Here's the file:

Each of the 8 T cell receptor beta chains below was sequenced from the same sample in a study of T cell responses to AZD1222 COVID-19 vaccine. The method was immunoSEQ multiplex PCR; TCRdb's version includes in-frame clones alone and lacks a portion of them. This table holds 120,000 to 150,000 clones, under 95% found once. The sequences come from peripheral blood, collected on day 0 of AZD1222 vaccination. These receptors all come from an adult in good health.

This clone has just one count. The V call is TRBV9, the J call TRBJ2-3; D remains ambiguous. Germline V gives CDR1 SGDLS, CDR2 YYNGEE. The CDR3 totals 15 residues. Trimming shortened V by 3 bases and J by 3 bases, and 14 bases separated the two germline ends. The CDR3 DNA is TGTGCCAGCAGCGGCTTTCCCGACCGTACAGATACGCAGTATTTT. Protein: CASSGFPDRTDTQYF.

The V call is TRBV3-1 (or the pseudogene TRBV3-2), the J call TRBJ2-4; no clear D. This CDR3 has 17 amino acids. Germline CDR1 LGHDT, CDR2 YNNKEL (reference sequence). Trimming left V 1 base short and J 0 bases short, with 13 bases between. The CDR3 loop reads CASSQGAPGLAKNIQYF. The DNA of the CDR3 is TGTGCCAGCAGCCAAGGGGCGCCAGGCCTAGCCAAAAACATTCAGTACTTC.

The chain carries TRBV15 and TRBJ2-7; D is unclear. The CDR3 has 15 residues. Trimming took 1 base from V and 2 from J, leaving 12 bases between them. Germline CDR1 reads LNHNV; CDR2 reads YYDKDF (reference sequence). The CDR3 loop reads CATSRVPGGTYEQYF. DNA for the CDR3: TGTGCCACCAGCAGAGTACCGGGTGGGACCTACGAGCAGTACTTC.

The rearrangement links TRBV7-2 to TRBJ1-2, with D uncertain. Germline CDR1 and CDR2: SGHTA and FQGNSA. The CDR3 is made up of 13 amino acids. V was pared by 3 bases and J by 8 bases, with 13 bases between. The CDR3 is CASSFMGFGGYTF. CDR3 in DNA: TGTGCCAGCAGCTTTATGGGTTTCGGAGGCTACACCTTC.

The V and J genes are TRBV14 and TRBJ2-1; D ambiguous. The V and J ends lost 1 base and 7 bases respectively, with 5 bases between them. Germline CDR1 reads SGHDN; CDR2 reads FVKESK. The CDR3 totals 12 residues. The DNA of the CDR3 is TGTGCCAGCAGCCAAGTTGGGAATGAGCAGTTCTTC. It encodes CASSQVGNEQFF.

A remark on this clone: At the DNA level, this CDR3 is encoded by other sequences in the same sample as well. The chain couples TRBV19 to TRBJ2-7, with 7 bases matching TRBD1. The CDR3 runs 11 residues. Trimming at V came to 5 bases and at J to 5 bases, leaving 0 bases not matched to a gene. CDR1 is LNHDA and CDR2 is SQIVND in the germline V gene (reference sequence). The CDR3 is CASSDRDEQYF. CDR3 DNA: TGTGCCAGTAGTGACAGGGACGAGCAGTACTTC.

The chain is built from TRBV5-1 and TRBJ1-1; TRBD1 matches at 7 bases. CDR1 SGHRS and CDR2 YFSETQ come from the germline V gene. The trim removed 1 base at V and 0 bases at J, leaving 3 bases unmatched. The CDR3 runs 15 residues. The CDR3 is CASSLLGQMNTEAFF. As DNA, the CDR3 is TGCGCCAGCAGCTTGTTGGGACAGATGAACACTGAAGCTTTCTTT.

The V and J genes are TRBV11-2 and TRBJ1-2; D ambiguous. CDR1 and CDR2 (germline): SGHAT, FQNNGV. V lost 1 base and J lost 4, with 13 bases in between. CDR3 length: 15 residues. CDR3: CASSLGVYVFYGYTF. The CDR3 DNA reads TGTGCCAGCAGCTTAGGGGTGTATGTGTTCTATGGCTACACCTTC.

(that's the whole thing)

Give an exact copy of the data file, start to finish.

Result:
Each of the 8 T cell receptor beta chains below was sequenced from the same sample in a study of T cell responses to AZD1222 COVID-19 vaccine. The method was immunoSEQ multiplex PCR; TCRdb's version includes in-frame clones alone and lacks a portion of them. This table holds 120,000 to 150,000 clones, under 95% found once. The sequences come from peripheral blood, collected on day 0 of AZD1222 vaccination. These receptors all come from an adult in good health.

This clone has just one count. The V call is TRBV9, the J call TRBJ2-3; D remains ambiguous. Germline V gives CDR1 SGDLS, CDR2 YYNGEE. The CDR3 totals 15 residues. Trimming shortened V by 3 bases and J by 3 bases, and 14 bases separated the two germline ends. The CDR3 DNA is TGTGCCAGCAGCGGCTTTCCCGACCGTACAGATACGCAGTATTTT. Protein: CASSGFPDRTDTQYF.

The V call is TRBV3-1 (or the pseudogene TRBV3-2), the J call TRBJ2-4; no clear D. This CDR3 has 17 amino acids. Germline CDR1 LGHDT, CDR2 YNNKEL (reference sequence). Trimming left V 1 base short and J 0 bases short, with 13 bases between. The CDR3 loop reads CASSQGAPGLAKNIQYF. The DNA of the CDR3 is TGTGCCAGCAGCCAAGGGGCGCCAGGCCTAGCCAAAAACATTCAGTACTTC.

The chain carries TRBV15 and TRBJ2-7; D is unclear. The CDR3 has 15 residues. Trimming took 1 base from V and 2 from J, leaving 12 bases between them. Germline CDR1 reads LNHNV; CDR2 reads YYDKDF (reference sequence). The CDR3 loop reads CATSRVPGGTYEQYF. DNA for the CDR3: TGTGCCACCAGCAGAGTACCGGGTGGGACCTACGAGCAGTACTTC.

The rearrangement links TRBV7-2 to TRBJ1-2, with D uncertain. Germline CDR1 and CDR2: SGHTA and FQGNSA. The CDR3 is made up of 13 amino acids. V was pared by 3 bases and J by 8 bases, with 13 bases between. The CDR3 is CASSFMGFGGYTF. CDR3 in DNA: TGTGCCAGCAGCTTTATGGGTTTCGGAGGCTACACCTTC.

The V and J genes are TRBV14 and TRBJ2-1; D ambiguous. The V and J ends lost 1 base and 7 bases respectively, with 5 bases between them. Germline CDR1 reads SGHDN; CDR2 reads FVKESK. The CDR3 totals 12 residues. The DNA of the CDR3 is TGTGCCAGCAGCCAAGTTGGGAATGAGCAGTTCTTC. It encodes CASSQVGNEQFF.

A remark on this clone: At the DNA level, this CDR3 is encoded by other sequences in the same sample as well. The chain couples TRBV19 to TRBJ2-7, with 7 bases matching TRBD1. The CDR3 runs 11 residues. Trimming at V came to 5 bases and at J to 5 bases, leaving 0 bases not matched to a gene. CDR1 is LNHDA and CDR2 is SQIVND in the germline V gene (reference sequence). The CDR3 is CASSDRDEQYF. CDR3 DNA: TGTGCCAGTAGTGACAGGGACGAGCAGTACTTC.

The chain is built from TRBV5-1 and TRBJ1-1; TRBD1 matches at 7 bases. CDR1 SGHRS and CDR2 YFSETQ come from the germline V gene. The trim removed 1 base at V and 0 bases at J, leaving 3 bases unmatched. The CDR3 runs 15 residues. The CDR3 is CASSLLGQMNTEAFF. As DNA, the CDR3 is TGCGCCAGCAGCTTGTTGGGACAGATGAACACTGAAGCTTTCTTT.

The V and J genes are TRBV11-2 and TRBJ1-2; D ambiguous. CDR1 and CDR2 (germline): SGHAT, FQNNGV. V lost 1 base and J lost 4, with 13 bases in between. CDR3 length: 15 residues. CDR3: CASSLGVYVFYGYTF. The CDR3 DNA reads TGTGCCAGCAGCTTAGGGGTGTATGTGTTCTATGGCTACACCTTC.